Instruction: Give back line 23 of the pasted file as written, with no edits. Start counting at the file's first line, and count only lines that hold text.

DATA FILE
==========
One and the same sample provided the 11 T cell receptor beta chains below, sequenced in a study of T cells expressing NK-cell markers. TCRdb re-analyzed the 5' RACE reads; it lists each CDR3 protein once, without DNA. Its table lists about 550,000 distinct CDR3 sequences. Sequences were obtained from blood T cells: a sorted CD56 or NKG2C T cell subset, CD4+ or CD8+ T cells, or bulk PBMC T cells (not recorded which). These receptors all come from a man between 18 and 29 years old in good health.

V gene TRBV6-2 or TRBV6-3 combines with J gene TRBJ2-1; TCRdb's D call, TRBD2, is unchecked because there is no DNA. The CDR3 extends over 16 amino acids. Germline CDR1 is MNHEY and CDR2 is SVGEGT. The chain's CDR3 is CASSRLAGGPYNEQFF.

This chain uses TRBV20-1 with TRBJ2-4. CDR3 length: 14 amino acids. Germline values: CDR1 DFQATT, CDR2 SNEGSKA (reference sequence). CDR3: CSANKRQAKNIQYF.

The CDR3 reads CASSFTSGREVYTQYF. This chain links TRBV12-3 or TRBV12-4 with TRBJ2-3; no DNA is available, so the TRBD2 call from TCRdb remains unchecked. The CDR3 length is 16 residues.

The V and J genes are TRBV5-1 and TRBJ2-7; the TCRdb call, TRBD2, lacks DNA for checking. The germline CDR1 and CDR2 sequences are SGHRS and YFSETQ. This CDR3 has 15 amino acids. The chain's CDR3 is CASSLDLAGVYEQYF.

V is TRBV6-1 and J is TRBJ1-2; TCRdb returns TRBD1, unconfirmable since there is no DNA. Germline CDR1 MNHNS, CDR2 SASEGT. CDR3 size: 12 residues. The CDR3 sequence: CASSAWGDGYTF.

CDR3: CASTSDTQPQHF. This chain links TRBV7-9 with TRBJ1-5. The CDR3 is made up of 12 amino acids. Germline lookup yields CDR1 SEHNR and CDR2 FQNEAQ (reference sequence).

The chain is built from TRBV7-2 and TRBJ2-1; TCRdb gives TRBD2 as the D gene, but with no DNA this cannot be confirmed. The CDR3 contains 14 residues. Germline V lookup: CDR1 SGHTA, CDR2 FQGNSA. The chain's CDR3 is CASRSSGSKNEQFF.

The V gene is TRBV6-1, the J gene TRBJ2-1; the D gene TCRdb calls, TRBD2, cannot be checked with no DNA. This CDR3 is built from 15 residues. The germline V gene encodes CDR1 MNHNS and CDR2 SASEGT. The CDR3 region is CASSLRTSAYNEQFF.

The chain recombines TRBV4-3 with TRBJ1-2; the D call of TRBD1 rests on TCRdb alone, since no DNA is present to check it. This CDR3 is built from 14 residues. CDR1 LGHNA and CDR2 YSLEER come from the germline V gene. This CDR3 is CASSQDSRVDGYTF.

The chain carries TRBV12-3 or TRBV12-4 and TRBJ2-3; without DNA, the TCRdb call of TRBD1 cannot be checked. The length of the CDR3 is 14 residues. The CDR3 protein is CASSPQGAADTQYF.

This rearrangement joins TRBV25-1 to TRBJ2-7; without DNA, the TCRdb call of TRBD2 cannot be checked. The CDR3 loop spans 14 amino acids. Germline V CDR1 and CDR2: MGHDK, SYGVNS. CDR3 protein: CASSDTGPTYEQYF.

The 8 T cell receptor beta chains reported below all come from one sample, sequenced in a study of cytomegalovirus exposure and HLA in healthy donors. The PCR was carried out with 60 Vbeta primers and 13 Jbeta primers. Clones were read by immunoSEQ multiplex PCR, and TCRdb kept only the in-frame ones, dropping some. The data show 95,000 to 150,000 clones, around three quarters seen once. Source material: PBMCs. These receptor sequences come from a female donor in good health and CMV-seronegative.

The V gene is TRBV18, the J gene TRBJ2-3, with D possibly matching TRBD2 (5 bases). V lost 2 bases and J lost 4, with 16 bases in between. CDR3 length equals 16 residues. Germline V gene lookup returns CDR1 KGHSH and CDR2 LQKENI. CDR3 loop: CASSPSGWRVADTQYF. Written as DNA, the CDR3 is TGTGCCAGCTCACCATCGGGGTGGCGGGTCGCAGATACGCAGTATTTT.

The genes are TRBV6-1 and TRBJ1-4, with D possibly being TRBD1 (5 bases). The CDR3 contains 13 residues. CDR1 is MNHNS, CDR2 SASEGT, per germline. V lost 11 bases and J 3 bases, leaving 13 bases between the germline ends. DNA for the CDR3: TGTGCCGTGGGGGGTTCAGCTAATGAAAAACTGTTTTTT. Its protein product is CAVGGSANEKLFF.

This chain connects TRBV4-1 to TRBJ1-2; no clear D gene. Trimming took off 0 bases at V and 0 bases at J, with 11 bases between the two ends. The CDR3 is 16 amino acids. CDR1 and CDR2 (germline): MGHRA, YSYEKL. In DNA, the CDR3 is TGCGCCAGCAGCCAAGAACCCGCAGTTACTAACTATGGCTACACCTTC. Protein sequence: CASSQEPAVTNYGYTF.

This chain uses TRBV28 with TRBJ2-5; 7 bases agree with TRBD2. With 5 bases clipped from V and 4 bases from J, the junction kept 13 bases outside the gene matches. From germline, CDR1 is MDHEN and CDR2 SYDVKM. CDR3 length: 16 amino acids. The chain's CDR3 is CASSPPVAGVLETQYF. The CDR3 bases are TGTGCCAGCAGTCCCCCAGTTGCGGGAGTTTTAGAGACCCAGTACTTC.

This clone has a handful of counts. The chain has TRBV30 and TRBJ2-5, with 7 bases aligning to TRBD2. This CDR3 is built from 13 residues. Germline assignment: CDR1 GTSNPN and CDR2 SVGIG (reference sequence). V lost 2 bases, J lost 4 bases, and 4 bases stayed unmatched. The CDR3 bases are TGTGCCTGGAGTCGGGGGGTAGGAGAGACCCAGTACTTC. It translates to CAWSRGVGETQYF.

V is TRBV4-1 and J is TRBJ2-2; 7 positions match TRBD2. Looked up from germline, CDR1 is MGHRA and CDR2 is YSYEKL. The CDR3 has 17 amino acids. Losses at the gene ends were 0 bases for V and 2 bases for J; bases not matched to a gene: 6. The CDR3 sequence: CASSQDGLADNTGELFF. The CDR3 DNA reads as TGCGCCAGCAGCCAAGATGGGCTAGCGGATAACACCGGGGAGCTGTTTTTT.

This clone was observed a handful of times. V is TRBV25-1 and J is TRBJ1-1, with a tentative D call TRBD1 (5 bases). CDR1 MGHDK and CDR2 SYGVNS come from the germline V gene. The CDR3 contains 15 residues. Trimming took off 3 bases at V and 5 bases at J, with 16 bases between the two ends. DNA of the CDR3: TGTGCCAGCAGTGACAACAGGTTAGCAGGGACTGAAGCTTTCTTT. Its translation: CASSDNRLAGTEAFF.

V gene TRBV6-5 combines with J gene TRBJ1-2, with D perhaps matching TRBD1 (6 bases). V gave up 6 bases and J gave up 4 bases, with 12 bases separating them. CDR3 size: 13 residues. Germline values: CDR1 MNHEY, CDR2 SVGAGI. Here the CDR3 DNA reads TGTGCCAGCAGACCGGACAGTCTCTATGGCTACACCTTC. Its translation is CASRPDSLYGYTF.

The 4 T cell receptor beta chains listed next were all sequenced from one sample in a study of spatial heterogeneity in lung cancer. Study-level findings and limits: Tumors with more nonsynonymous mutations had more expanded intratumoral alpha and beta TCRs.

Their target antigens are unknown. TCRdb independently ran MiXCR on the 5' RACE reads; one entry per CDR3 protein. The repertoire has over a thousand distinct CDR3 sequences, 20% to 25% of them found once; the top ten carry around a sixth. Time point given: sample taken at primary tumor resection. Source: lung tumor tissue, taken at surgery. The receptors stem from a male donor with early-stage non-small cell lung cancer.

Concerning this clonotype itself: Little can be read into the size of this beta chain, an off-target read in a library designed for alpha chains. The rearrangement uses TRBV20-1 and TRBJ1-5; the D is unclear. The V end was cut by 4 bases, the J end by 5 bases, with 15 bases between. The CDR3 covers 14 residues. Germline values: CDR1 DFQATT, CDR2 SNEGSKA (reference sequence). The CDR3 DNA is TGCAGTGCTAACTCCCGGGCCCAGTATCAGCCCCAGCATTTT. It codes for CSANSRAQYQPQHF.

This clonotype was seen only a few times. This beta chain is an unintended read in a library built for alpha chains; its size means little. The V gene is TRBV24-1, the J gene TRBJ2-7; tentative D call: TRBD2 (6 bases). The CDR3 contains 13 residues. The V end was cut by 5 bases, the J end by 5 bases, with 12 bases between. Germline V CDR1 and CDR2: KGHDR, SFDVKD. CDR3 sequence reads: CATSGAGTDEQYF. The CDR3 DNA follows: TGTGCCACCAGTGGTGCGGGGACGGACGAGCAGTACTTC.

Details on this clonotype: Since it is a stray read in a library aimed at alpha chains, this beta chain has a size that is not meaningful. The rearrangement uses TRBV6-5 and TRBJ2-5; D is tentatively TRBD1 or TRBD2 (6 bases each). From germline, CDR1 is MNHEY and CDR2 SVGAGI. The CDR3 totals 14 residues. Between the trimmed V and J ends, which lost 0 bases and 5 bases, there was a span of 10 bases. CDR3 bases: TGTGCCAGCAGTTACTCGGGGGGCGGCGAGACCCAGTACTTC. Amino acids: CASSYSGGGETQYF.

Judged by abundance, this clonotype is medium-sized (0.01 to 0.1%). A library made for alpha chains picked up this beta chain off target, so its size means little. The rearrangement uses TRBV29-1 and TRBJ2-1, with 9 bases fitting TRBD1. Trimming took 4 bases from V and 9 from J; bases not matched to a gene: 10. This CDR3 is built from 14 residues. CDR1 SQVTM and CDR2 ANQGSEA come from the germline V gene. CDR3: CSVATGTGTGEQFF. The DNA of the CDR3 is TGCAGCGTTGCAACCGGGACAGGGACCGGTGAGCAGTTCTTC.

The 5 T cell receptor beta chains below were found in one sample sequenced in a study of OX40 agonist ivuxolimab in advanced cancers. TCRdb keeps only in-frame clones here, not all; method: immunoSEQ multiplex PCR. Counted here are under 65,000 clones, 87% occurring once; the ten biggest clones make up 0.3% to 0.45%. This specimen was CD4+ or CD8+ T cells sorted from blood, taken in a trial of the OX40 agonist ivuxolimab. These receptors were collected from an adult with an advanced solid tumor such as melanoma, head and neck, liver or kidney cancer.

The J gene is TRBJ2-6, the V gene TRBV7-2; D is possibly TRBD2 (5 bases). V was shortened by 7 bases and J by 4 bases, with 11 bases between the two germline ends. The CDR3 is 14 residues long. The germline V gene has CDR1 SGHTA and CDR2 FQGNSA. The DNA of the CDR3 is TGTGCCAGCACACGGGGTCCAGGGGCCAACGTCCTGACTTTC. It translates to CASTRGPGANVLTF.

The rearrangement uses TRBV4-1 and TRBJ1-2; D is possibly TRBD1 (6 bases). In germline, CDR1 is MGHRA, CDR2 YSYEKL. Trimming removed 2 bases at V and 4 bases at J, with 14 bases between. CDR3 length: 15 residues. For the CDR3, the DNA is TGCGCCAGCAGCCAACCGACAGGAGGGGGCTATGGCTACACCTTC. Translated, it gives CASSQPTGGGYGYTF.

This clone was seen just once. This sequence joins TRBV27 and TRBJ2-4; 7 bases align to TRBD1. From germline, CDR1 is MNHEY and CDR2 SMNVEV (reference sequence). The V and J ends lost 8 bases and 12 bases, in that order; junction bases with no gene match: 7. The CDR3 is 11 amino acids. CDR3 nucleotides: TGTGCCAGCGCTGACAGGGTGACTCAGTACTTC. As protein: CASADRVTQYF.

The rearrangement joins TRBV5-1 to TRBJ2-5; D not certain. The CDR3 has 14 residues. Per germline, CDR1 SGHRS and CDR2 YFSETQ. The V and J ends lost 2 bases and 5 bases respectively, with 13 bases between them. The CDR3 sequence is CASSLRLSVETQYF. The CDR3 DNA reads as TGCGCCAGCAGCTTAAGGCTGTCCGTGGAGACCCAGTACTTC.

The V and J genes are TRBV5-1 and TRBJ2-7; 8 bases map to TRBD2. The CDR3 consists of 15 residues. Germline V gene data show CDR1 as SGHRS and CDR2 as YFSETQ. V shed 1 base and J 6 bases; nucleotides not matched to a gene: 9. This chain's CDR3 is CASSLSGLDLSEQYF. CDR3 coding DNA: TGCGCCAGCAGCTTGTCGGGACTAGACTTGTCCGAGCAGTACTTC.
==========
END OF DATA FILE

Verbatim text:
Their target antigens are unknown. TCRdb independently ran MiXCR on the 5' RACE reads; one entry per CDR3 protein. The repertoire has over a thousand distinct CDR3 sequences, 20% to 25% of them found once; the top ten carry around a sixth. Time point given: sample taken at primary tumor resection. Source: lung tumor tissue, taken at surgery. The receptors stem from a male donor with early-stage non-small cell lung cancer.